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How Advances Improve the Excel Experience for FP&A Pros

  • By Andrew Deichler
  • Published: 5/29/2018

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AFP’s latest FP&A Guide, underwritten by Vena Solutions, looks at how Excel has evolved, and continues to persevere over more than 30 years. AFP spoke with FP&A practitioners, each with a different approach to Excel, to get different perspectives on the software’s strengths and limitations.

Travis Lockhart, CTP, FP&A, finance manager for CALIBRE Systems, relies on Excel nearly exclusively. Early in his career, Lockhart was responsible for various spreadsheet-based processes, like budgeting exercises, and creating a spreadsheet-based forecasting system, where tracking changes across numerous inputs was important. Excel is ideal for these types of duties.

These days, Lockhart serves as more of an “information broker.” He uses Excel to develop and maintain reports that project managers, directors, and senior leadership use to obtain information, develop insights, build their own views of the future, and/or monitor performance, depending on their role and needs.

Over the years, he has trained fellow employees across the organization in Excel, and is more or less the go-to person for providing Excel support as needed. “It’s vital to have people who deeply understand Excel and who can develop tools or processes that fit within its limits,” he said.

IMPROVEMENTS

Lockhart noted that the advancements Microsoft has made in recent years have drastically improved his experience when using Excel. New versions of Excel tend to create new opportunities for him; there is not so much a data update required, but more of a discussion around what can be done better with that data, how to create efficiencies, etc.

For example, Slicers in Excel have greatly improved data analytics for Lockhart. First introduced in 2010, Slicers provide clickable buttons that allow users to filter PivotTable data. They also indicate the current filtering state, which helps the user understand what is displayed in a filtered PivotTable.

“Slicers made it easier to add a PivotTable that users can control,” Lockhart said. “It puts more power into the hands to the users.”

Sparklines have also proven highly useful for Lockhart. Introduced in 2010, Sparklines are tiny charts in Excel that represent data visually. Much like in traditional charts, data can be displayed via lines or columns. Sparklines collect data from a selection of cells and display it in graph form in a separate cell on the same line.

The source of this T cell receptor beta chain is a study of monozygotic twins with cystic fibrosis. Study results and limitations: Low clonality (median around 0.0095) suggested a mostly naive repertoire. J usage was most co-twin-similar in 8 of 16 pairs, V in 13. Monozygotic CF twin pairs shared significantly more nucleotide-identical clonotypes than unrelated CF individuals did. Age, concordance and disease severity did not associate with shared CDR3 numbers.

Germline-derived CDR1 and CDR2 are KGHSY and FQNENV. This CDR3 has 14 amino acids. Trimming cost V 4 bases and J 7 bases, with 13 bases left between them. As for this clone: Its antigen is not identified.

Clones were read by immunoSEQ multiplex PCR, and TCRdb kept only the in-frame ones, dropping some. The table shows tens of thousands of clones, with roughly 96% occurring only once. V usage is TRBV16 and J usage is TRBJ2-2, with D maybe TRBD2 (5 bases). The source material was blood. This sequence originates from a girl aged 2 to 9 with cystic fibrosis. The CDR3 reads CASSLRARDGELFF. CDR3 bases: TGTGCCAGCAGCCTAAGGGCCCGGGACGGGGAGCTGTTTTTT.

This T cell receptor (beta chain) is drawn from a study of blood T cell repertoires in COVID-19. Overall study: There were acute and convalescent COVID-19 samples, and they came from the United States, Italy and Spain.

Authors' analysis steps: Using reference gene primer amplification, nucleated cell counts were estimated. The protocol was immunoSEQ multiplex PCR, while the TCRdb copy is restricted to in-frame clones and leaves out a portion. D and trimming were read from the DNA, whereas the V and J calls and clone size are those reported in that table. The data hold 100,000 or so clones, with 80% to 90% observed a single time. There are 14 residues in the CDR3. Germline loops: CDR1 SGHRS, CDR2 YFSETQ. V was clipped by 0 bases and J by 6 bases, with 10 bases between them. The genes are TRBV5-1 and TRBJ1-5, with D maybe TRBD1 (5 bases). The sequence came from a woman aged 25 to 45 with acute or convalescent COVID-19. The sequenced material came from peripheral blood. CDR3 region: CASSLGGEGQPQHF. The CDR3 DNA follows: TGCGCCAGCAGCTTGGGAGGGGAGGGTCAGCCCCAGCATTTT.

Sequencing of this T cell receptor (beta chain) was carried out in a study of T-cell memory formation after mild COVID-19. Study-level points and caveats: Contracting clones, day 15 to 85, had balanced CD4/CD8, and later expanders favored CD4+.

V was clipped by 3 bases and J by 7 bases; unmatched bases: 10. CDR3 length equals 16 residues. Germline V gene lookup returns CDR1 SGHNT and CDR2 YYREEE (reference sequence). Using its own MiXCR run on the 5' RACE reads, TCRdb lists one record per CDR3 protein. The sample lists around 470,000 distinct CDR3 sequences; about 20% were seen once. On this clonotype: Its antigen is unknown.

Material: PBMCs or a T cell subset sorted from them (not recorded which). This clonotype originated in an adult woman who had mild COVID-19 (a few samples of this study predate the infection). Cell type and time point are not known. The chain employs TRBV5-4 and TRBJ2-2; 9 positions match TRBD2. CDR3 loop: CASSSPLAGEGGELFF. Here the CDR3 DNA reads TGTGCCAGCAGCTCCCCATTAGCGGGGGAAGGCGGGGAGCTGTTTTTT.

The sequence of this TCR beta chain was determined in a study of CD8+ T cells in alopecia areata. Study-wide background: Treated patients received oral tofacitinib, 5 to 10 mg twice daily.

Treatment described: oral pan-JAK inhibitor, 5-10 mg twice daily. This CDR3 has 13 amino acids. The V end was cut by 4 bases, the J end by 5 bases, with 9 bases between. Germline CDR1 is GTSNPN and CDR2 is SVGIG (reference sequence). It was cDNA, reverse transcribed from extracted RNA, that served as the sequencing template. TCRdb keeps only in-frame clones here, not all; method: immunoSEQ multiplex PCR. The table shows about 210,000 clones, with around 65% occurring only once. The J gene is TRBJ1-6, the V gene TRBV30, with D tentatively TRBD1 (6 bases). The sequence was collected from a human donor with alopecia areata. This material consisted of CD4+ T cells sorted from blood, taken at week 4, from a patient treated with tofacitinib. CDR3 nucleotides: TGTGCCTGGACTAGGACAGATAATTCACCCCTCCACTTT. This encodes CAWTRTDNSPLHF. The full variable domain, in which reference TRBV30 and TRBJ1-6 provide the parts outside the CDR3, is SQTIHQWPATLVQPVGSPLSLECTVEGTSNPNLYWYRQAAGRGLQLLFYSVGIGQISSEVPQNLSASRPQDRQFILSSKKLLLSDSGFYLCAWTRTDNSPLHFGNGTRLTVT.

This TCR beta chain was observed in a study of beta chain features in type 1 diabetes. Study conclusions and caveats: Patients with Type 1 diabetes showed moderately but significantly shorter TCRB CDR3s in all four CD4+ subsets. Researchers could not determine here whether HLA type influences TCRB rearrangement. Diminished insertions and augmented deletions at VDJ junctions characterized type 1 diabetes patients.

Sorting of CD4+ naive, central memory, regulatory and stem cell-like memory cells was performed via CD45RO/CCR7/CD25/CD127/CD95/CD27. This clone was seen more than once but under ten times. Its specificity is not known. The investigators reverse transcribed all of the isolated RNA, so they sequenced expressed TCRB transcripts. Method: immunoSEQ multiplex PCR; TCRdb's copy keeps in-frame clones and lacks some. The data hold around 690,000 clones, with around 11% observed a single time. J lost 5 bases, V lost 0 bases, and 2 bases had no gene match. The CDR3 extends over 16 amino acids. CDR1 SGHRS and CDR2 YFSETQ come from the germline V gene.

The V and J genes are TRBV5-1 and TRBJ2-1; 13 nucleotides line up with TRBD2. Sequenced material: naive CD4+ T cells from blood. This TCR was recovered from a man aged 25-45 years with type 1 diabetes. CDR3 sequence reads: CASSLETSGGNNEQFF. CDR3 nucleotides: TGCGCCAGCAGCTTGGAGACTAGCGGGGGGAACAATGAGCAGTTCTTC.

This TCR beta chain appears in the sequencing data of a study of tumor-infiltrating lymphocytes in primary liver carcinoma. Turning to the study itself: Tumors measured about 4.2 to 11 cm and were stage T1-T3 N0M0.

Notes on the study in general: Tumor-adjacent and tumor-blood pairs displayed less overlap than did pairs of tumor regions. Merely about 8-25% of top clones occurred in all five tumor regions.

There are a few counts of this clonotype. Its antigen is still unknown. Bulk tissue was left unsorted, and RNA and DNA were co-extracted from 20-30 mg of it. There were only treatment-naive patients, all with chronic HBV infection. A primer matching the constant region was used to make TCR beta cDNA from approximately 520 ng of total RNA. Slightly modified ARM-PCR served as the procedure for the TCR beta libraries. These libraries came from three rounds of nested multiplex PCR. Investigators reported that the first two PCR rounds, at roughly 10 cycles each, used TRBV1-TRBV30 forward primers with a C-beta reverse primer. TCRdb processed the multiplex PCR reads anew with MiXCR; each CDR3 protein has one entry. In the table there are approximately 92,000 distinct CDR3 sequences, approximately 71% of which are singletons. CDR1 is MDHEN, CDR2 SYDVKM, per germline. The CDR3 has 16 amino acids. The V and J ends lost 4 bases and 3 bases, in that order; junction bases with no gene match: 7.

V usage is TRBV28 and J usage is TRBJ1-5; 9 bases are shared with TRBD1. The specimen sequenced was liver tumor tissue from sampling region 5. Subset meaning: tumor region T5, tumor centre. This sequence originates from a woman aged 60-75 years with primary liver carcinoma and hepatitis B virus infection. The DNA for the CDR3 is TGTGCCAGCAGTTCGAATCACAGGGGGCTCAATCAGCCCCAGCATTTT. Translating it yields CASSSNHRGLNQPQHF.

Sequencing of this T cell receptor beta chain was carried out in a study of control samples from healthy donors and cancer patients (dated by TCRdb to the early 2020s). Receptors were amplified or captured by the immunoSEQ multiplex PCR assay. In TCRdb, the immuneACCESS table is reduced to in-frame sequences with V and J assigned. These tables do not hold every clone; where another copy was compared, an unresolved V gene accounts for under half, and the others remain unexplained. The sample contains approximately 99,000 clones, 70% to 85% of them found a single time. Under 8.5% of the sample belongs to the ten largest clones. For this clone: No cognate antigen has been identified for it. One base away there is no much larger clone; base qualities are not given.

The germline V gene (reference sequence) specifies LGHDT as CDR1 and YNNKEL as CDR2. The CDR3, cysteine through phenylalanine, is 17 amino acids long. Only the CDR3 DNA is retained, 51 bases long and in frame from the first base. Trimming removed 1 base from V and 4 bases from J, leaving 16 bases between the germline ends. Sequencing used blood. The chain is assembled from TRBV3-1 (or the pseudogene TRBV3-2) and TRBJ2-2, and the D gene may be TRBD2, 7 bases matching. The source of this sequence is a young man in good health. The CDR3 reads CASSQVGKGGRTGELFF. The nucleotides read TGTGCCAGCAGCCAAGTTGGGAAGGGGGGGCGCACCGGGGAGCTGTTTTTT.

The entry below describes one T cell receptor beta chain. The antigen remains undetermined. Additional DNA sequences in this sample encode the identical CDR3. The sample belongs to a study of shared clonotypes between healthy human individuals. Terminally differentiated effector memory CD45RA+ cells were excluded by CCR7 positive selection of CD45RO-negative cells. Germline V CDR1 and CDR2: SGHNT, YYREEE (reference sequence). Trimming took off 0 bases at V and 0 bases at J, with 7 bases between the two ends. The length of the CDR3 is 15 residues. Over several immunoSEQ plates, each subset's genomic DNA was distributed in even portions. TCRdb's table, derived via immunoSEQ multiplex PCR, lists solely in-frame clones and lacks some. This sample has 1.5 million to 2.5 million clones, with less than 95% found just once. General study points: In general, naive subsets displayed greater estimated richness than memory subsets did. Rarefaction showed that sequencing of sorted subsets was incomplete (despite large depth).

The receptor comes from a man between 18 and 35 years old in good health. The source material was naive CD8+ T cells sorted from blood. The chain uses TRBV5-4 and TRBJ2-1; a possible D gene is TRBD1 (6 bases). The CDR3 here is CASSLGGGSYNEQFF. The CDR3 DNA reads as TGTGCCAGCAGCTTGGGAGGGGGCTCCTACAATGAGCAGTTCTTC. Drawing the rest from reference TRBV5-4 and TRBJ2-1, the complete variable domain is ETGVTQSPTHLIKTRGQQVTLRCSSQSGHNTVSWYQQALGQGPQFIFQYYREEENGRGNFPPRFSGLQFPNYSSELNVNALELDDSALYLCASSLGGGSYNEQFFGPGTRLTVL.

“Sparklines can go side by side with the data,” Lockhart said. “So rather than having one line chart that has 10 different lines on it, each row of data would have its own individual small, cell-sized line chart. It’s very useful as a practitioner to have your data and your picture, side-by-side. What you’ll do is, you’ll get the idea from one picture, and then you might want to dig back into the data.”

Excel is really a user’s tool, Lapidus added. So for presentations, FP&A practitioners might want to take those pictures that they created with Sparklines and do something else with them—put them on an output tab or move them over to Word or PowerPoint. “But as the user who is gathering and intimately involved with the data, having it side-by-side is great,” he said.

Whenever Lockhart makes a PivotTable that is forward-facing to an internal client, Lockhart typically uses both Slicers and Sparklines. “I would use those specifically if I was creating dashboard-type reports for my internal clients,” he said. “So it wouldn’t just be for a standard report or a chart. If I wanted to create something that was more of a dashboard that users could interact with, that’s where I’d use those tools.”

Microsoft has also introduced autofill tools that enable Excel to recognize patterns. “You don’t have to tell it what you’re doing,” Lockhart said. “It just recognizes patterns and makes suggestions to you. It will just know what you’re doing.”

However, for Lockhart, one of the factors that makes Excel so effective is the freedom it gives him. This is an important point; for complex models that run on dedicated, robust platforms, people will test calculations in Excel; for looking at large data sets, people will test cleanup methods and sample data in Excel. Hence the “Export to Excel” button.

“The reason why Excel is so powerful to me is because it’s flexible; it’s where I get to be creative and do what I want to do,” he said. “It’s where I prototype, it’s where I design—it’s a playground. And that’s something Microsoft can’t make easier in any way, because it needs to be an open slate.”

Even when Lockhart applies add-ins in Excel, they are largely just used to enhance what he’s already been able to do freely in the program. He uses Zebra BI, a third-party solution that provides stronger visualization in certain instances, as well as a Monte Carlo simulation analysis tool. “Those are add-ins that work well for me in Excel, because Excel is where I’m building my models,” he said. “They’re things that I can use with something I’ve already built.”

For more insights, download AFP’s latest FP&A Guide, Making Excel Work for FP&A, here.

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